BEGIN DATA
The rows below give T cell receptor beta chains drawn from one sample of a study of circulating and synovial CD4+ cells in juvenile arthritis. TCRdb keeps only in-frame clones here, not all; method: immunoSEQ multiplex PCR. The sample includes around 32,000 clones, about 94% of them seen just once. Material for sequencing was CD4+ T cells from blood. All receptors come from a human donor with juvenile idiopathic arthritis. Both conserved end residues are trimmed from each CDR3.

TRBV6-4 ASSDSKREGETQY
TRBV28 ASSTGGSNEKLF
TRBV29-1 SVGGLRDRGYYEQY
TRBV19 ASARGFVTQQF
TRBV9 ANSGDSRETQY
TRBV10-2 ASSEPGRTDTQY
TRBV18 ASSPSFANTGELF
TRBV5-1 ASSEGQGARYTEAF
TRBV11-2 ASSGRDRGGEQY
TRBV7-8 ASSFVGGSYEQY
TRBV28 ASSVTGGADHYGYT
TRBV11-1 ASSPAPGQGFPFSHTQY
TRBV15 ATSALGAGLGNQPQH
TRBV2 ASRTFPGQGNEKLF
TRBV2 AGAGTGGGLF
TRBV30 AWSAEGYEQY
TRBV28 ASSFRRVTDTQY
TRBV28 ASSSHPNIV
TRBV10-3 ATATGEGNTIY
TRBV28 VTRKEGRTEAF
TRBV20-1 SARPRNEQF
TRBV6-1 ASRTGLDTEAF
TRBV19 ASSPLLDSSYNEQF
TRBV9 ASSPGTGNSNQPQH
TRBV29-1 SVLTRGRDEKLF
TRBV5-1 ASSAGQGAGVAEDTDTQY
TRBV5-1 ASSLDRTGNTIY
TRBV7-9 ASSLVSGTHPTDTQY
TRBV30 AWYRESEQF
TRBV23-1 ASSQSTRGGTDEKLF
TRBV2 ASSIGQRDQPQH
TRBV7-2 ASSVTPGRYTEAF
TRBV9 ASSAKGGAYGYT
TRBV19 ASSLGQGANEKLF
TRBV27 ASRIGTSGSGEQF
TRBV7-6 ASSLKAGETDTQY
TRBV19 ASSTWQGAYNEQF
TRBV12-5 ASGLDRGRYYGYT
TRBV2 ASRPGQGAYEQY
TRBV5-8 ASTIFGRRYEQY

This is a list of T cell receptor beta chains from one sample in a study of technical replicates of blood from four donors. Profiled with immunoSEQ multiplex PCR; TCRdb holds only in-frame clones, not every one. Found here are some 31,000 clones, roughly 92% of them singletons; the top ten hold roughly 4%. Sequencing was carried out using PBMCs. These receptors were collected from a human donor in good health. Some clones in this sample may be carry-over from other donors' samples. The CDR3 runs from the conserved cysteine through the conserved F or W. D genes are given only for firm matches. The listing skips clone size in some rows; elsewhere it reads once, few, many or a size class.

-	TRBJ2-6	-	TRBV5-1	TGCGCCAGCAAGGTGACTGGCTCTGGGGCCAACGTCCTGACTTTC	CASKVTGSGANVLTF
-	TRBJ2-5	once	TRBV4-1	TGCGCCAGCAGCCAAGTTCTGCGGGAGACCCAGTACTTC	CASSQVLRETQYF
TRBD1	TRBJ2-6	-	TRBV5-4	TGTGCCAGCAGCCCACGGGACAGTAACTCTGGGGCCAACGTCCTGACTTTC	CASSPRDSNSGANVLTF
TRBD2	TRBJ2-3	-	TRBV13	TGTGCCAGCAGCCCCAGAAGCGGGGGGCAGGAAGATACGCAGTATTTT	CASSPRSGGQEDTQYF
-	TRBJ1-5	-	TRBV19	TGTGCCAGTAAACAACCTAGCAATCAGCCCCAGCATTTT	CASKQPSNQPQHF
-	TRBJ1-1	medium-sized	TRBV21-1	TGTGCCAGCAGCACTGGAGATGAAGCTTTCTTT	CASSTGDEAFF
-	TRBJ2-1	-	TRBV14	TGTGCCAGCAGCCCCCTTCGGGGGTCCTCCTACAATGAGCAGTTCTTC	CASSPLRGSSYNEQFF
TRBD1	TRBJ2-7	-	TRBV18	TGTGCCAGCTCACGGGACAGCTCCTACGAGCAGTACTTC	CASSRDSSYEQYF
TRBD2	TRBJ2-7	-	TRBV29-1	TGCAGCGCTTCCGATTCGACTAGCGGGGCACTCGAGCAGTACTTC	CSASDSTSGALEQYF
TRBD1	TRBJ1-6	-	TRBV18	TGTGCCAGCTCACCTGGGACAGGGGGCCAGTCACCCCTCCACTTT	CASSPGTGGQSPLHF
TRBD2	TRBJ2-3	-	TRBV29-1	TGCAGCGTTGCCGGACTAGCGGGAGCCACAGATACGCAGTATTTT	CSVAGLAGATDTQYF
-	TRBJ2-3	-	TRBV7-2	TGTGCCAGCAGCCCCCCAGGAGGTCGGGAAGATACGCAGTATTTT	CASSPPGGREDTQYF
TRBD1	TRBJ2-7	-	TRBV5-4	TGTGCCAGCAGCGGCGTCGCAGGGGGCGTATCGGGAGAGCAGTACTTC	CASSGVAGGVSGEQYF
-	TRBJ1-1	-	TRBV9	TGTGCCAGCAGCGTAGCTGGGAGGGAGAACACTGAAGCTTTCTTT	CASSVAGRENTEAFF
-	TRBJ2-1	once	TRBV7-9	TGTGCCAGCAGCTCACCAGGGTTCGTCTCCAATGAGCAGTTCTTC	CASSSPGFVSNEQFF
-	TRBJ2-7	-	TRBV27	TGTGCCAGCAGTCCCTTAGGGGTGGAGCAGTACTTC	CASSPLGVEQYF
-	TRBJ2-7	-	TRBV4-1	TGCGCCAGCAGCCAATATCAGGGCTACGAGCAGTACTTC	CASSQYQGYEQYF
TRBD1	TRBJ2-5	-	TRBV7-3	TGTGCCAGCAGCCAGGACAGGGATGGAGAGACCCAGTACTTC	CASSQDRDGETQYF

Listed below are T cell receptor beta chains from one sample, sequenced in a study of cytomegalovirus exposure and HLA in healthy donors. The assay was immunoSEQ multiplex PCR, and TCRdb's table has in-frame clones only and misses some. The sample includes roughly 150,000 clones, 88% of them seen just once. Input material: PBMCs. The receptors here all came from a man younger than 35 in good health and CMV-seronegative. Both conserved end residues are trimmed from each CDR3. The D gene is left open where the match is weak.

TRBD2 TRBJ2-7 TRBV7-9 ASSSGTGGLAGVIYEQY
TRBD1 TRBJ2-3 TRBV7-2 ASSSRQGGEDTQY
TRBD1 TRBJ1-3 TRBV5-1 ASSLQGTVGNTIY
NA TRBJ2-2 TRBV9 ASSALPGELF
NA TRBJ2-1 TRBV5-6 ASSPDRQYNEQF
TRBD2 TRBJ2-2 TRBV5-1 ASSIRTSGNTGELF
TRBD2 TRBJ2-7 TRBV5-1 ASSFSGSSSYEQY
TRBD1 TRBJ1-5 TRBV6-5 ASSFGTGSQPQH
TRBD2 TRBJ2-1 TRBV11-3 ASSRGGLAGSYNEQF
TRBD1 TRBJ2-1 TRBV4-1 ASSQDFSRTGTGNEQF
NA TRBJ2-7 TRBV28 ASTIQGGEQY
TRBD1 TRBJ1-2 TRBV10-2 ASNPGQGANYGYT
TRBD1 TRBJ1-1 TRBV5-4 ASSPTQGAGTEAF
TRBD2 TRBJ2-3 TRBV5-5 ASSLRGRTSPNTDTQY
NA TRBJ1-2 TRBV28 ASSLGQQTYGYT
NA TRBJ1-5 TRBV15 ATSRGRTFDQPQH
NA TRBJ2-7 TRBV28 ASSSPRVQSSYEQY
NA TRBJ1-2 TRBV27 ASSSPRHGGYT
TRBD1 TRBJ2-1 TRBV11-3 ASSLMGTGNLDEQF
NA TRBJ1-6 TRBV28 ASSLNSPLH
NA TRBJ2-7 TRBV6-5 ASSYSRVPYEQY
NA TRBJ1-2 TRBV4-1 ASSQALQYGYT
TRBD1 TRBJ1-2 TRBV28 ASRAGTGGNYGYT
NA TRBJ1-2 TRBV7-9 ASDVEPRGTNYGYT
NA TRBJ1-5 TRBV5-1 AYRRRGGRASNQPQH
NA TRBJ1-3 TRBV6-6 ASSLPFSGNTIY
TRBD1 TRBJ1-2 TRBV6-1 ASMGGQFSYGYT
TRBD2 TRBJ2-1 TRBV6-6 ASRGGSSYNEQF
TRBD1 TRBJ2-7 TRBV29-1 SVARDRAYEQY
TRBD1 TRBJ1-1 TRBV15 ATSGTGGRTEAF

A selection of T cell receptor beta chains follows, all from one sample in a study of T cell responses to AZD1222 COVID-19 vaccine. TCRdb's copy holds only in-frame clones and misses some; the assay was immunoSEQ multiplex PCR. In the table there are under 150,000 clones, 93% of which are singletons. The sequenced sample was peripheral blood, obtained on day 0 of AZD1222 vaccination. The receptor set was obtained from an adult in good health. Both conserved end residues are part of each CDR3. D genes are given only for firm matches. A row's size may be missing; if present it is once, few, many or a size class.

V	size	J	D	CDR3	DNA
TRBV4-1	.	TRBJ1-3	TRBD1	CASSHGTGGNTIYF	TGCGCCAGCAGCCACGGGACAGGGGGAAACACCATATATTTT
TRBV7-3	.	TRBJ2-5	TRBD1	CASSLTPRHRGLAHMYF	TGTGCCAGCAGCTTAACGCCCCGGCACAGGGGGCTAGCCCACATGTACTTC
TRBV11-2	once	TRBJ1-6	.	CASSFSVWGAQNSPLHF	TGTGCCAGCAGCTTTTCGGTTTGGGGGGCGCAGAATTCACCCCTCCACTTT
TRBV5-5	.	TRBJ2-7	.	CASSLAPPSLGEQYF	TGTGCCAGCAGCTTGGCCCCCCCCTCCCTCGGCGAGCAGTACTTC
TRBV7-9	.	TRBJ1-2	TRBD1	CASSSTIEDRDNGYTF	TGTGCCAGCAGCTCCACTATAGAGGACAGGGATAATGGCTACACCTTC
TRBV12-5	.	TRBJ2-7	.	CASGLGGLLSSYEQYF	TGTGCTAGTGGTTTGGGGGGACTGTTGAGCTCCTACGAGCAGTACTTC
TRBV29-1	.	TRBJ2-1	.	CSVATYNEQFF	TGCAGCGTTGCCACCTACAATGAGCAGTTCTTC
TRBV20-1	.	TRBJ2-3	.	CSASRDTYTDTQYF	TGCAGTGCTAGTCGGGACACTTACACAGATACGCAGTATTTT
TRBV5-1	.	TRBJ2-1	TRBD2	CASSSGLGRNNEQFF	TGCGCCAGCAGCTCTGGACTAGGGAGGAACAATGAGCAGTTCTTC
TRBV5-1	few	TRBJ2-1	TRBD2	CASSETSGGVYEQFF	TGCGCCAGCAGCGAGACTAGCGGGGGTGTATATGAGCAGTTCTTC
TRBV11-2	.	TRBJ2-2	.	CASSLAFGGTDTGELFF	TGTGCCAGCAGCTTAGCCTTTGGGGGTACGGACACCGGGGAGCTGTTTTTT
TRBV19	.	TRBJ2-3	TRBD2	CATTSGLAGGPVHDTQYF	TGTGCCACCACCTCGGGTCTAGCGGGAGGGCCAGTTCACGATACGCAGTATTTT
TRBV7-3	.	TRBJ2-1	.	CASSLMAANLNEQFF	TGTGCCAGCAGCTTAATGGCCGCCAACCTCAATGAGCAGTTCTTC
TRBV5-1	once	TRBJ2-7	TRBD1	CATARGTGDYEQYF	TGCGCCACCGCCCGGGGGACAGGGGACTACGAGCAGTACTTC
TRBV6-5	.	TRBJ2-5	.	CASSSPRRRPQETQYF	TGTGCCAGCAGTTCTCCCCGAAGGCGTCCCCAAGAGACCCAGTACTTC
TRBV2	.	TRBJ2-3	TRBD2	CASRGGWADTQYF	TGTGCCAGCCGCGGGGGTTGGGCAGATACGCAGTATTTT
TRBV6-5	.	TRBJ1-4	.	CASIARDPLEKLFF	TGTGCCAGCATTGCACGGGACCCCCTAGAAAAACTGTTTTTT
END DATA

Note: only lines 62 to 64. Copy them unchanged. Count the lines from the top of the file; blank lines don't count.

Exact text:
TRBD2 TRBJ2-7 TRBV7-9 ASSSGTGGLAGVIYEQY
TRBD1 TRBJ2-3 TRBV7-2 ASSSRQGGEDTQY
TRBD1 TRBJ1-3 TRBV5-1 ASSLQGTVGNTIY